Authors such as Robert Jordan, George R. R. Martin, Steven Erikson, and many others have elevated the fantasy genre to new heights in recent years. In order to compete with his peers, at least if he wishes to write at that level, Orson Scott Card must come up with something much more impressive and exciting than Stonefather.

The final verdict: 5/10

For more info about this title: Canada, USA, Europe, and http://www.subterraneanpress.com/.

18 commentaires:

kendall said...

I'm very curious about this series, too. The novella sounds disappointing; well, that's okay--the price probably would've kept me from buying it anyway.

I hope to see a review from you when the first book's available; hopefully it'll be better!

Arrgh said...

You're one of those people still offended that he said something not PC about gays aren't you?

That last rant you went on about hype sounded like petty revenge because you didn't get an ARC.

Going downhill lately.

King Rat said...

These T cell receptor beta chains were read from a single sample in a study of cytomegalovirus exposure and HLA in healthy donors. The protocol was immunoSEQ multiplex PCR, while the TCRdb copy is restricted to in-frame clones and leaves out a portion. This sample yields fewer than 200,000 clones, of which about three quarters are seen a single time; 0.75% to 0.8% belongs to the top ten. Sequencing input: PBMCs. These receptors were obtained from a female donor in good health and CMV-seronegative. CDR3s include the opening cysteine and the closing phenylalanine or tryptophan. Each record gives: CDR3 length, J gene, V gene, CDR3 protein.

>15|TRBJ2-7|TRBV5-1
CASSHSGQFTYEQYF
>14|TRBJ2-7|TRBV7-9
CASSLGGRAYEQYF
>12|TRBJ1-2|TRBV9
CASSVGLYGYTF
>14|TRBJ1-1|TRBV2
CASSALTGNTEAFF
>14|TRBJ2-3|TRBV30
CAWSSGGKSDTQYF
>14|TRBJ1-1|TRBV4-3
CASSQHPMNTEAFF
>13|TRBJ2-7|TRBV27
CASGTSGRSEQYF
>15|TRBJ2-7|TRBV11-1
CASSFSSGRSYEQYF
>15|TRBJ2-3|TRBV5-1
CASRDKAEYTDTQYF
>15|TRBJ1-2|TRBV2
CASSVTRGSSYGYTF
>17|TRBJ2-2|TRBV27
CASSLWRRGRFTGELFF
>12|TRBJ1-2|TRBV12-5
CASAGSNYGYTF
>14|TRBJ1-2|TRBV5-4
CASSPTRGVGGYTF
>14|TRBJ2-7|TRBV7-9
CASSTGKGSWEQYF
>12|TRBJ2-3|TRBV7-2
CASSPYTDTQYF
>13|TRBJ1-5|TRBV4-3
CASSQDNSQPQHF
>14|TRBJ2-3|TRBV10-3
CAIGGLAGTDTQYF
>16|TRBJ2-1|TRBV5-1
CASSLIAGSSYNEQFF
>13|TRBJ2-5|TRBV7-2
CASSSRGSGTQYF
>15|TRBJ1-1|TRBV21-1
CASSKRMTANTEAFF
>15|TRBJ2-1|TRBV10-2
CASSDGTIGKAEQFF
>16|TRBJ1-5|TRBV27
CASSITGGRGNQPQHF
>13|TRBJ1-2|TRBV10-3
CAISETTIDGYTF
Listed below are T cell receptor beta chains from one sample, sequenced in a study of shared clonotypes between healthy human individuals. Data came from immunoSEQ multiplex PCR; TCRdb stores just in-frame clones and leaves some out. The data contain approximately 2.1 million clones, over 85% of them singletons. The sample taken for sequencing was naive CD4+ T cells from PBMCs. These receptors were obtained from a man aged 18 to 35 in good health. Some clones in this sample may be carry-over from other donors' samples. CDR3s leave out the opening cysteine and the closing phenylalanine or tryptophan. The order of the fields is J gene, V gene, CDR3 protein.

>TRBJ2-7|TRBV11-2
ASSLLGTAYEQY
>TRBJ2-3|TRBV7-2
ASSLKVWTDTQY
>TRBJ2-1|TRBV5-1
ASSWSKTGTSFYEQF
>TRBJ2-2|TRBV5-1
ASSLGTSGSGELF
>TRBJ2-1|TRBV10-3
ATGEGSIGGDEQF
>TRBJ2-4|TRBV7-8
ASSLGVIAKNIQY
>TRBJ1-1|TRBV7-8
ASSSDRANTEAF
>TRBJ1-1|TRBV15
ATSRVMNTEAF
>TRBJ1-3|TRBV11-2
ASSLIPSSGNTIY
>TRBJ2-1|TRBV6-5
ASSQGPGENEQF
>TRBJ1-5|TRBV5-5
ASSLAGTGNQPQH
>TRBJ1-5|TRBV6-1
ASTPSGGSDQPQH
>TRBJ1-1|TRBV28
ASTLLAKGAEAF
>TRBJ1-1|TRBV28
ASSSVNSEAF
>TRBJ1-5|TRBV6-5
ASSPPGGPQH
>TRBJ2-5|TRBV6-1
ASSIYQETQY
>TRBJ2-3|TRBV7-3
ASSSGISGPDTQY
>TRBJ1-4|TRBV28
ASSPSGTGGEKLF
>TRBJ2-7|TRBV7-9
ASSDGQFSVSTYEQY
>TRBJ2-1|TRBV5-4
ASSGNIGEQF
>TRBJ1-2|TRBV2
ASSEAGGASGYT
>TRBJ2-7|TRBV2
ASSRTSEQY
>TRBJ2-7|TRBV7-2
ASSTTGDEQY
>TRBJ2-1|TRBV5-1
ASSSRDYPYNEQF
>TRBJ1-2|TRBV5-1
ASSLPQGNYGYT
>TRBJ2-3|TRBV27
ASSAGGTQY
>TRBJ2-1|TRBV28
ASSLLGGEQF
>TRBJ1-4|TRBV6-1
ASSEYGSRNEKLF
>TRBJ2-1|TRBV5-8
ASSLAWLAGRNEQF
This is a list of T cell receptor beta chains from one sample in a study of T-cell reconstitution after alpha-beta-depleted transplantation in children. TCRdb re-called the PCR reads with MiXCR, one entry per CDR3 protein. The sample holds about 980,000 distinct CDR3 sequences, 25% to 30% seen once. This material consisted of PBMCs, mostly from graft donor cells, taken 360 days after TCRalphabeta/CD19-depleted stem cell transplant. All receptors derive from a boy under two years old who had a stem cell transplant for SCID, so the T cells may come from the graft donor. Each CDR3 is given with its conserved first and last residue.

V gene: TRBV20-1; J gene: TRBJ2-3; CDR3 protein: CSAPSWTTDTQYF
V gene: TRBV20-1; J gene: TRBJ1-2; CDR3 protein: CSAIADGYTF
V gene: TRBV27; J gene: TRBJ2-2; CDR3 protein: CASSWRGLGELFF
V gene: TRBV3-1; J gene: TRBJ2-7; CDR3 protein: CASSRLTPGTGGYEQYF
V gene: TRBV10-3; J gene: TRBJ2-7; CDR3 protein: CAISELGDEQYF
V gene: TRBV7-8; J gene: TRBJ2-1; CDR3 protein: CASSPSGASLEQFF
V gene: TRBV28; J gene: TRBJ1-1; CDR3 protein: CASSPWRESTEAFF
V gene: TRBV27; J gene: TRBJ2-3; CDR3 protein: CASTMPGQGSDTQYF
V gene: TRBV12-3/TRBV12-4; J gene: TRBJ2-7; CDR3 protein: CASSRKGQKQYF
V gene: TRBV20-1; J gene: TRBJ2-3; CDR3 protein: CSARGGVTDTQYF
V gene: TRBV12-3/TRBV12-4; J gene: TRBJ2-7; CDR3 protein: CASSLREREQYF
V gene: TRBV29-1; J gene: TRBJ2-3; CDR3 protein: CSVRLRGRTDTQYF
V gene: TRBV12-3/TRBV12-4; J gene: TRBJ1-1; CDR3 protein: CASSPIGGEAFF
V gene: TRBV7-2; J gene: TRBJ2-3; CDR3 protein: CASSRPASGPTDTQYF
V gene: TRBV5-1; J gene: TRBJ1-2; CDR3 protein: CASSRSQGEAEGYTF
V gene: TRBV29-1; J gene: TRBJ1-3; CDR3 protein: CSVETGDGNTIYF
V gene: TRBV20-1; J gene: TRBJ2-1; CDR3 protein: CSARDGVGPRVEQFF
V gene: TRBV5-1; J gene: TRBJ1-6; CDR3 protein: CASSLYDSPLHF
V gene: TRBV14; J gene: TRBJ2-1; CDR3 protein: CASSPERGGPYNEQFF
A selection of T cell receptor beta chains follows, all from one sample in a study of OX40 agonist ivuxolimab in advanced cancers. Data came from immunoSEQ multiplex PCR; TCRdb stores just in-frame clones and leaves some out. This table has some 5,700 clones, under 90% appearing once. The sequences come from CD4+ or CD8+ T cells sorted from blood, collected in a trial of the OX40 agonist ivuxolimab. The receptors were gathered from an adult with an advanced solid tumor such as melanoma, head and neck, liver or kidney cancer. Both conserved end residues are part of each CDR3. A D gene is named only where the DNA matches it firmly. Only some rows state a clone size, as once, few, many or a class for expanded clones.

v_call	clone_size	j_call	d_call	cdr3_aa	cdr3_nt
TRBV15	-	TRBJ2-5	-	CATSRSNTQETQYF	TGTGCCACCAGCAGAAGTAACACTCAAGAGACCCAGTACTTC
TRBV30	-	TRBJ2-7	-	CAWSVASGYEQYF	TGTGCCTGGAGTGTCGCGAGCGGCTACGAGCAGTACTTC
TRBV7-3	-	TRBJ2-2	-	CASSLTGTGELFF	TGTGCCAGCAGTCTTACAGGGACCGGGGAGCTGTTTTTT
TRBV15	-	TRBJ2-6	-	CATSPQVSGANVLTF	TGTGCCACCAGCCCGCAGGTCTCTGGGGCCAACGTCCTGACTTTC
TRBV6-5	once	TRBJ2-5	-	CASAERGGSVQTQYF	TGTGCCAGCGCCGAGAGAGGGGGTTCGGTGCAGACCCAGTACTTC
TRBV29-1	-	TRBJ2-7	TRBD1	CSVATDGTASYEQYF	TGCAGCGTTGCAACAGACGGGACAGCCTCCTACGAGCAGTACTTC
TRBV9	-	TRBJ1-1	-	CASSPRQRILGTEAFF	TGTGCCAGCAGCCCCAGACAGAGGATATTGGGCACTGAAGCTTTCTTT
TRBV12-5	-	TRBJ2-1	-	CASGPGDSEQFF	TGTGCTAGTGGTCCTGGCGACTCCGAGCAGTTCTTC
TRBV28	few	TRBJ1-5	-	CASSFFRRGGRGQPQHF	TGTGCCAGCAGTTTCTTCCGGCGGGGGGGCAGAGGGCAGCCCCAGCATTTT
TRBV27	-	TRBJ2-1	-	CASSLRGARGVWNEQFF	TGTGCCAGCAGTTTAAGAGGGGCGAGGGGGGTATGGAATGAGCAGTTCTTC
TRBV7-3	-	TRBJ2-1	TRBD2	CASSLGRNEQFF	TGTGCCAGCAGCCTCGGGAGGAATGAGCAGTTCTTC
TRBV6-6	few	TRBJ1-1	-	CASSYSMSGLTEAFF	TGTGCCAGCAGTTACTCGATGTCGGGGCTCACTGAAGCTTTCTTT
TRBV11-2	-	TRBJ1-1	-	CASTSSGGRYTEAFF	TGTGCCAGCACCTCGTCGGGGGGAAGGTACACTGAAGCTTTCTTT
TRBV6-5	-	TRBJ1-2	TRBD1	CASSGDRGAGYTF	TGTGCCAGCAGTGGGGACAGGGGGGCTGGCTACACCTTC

Orson Scott Card's writing has gone way downhill since the mid-90s. I wouldn't expect his series to be any better than the novella.

Larry said...

Arrgh,

I didn't see anything in there that was a reference to the author's political views, so why would you presume it would be a factor? And I believe Pat did receive an ARC for the other - he just didn't receive it first. Oh well, so commences my troll feeding ;)

Pat,

I know you can't do it in this case since you're an ocean away from your home, but providing a few quotes in regards to the "juvenile" dialogue would have given me a better idea of the poorness of the text.

Arrgh said...

***I didn't see anything in there that was a reference to the author's political views, so why would you presume it would be a factor?***

It goes hand in hand with the Goodkind Derangement Syndrome (google the Bush Derangement Syndrome variant for more info) so often on display here.

Anonymous said...